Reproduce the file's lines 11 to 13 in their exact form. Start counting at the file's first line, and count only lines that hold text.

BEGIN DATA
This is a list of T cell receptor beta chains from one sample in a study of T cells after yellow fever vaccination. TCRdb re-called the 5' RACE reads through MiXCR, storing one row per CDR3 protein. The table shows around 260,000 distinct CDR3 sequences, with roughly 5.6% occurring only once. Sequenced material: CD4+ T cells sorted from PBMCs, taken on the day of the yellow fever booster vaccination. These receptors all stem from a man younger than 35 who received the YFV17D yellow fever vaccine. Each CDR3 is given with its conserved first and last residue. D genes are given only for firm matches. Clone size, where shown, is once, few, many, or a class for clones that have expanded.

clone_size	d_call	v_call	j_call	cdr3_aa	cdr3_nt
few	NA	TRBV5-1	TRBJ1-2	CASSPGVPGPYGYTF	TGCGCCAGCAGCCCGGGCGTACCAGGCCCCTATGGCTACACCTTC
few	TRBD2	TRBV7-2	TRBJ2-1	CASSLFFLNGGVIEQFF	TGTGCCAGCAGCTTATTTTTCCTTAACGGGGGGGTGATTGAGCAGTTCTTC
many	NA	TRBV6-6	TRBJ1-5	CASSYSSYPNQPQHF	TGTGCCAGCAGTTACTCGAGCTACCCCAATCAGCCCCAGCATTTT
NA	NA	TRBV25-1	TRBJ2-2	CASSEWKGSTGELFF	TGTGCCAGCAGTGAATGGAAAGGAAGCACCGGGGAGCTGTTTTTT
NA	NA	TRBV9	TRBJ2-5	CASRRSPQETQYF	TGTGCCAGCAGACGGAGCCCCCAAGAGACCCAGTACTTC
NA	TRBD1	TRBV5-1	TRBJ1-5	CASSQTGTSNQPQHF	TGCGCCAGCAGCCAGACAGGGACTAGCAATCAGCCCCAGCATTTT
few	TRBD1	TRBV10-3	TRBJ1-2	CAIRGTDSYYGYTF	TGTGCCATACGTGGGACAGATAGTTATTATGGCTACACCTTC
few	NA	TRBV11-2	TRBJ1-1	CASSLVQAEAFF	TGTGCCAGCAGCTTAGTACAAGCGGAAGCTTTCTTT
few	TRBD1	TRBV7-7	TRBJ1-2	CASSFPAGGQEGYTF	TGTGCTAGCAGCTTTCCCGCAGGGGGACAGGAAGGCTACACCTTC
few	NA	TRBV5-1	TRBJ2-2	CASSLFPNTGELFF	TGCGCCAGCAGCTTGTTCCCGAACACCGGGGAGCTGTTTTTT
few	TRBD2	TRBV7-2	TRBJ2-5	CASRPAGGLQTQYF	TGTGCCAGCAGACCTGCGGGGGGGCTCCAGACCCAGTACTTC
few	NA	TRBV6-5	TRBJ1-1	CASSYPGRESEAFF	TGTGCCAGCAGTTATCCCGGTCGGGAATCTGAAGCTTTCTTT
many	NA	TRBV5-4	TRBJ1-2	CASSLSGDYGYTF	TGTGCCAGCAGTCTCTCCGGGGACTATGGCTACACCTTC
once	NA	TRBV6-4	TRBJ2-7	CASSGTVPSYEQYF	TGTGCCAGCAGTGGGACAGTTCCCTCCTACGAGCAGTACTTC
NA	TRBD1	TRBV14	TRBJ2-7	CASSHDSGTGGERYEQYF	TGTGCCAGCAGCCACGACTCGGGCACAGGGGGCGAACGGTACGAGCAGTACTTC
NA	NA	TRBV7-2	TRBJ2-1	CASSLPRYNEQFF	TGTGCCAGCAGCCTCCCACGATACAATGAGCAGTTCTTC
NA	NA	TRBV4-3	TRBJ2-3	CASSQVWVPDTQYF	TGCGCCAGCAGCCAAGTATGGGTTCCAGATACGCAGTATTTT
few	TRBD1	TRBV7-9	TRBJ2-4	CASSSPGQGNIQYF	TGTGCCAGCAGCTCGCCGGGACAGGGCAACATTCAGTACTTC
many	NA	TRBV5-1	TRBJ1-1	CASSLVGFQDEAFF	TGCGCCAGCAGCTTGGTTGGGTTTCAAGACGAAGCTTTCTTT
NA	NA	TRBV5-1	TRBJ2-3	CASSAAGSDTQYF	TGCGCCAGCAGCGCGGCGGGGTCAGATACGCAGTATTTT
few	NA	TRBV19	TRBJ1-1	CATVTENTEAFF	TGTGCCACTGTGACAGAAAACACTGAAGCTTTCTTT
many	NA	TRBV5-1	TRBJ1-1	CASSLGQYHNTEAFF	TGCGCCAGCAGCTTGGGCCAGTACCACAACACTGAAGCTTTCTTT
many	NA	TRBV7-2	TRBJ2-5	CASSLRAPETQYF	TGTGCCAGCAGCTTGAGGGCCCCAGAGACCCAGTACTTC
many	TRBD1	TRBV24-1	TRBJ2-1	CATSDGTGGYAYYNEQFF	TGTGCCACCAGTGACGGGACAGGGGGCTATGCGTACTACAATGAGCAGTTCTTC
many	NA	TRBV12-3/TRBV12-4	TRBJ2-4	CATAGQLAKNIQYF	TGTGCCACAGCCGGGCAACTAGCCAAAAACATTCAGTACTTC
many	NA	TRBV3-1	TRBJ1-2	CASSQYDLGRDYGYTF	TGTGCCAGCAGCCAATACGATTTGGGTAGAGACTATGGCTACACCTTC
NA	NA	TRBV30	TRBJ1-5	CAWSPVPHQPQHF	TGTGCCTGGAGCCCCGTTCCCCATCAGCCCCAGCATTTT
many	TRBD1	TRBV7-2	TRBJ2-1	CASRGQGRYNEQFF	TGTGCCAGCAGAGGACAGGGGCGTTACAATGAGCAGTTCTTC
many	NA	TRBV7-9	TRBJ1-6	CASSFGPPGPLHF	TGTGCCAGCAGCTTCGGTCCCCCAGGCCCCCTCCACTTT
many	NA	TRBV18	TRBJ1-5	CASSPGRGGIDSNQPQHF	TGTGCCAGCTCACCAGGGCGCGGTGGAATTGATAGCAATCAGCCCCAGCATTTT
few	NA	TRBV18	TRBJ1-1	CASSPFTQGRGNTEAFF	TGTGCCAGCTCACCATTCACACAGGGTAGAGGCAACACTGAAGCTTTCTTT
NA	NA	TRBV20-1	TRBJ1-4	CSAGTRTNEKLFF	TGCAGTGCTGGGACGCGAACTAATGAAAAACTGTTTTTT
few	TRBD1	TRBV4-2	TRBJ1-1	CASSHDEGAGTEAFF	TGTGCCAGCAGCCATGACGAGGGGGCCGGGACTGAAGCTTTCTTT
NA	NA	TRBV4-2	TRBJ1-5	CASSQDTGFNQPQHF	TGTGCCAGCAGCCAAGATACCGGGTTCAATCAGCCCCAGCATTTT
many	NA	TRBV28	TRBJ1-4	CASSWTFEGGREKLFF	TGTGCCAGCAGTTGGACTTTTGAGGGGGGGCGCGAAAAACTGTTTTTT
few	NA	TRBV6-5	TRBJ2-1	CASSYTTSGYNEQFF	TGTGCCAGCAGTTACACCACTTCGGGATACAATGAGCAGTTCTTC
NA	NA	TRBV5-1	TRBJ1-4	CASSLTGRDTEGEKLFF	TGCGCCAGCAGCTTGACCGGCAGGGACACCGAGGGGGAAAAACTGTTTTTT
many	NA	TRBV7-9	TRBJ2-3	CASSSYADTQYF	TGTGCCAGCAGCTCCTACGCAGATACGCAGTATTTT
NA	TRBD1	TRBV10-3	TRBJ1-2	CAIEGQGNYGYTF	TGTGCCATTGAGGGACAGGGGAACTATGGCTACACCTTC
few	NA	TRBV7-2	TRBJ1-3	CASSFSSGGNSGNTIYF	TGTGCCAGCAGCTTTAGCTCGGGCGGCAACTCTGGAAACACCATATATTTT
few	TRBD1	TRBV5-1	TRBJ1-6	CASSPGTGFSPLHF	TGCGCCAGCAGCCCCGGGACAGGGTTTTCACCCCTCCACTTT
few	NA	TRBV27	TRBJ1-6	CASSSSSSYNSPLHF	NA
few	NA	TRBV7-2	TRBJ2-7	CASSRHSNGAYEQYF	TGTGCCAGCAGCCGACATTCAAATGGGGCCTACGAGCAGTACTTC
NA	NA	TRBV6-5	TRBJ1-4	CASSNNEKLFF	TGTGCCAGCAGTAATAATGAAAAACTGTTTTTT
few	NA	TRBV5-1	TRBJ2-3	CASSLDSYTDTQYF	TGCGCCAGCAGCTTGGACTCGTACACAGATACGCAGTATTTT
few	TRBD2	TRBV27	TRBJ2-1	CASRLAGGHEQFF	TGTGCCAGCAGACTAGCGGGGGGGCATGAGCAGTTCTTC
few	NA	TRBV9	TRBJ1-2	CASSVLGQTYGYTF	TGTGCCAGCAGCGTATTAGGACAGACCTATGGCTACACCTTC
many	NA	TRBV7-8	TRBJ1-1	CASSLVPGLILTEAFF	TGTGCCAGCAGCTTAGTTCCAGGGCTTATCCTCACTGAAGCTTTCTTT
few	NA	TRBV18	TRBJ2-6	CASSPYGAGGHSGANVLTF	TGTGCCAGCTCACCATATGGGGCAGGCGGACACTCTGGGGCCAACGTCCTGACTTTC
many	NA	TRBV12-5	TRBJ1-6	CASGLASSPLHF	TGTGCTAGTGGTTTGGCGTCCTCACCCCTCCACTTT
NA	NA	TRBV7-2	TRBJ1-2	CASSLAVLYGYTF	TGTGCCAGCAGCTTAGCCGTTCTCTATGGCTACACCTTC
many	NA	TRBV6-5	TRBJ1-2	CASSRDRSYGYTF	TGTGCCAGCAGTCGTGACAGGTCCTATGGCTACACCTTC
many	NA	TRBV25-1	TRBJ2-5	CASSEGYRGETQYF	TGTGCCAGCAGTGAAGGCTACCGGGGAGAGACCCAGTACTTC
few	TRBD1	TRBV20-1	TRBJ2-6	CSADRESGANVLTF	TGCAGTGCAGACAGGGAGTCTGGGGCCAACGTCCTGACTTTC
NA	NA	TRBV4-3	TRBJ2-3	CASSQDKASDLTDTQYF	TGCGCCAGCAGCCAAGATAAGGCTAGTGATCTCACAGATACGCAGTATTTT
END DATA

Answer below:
few	TRBD1	TRBV7-7	TRBJ1-2	CASSFPAGGQEGYTF	TGTGCTAGCAGCTTTCCCGCAGGGGGACAGGAAGGCTACACCTTC
few	NA	TRBV5-1	TRBJ2-2	CASSLFPNTGELFF	TGCGCCAGCAGCTTGTTCCCGAACACCGGGGAGCTGTTTTTT
few	TRBD2	TRBV7-2	TRBJ2-5	CASRPAGGLQTQYF	TGTGCCAGCAGACCTGCGGGGGGGCTCCAGACCCAGTACTTC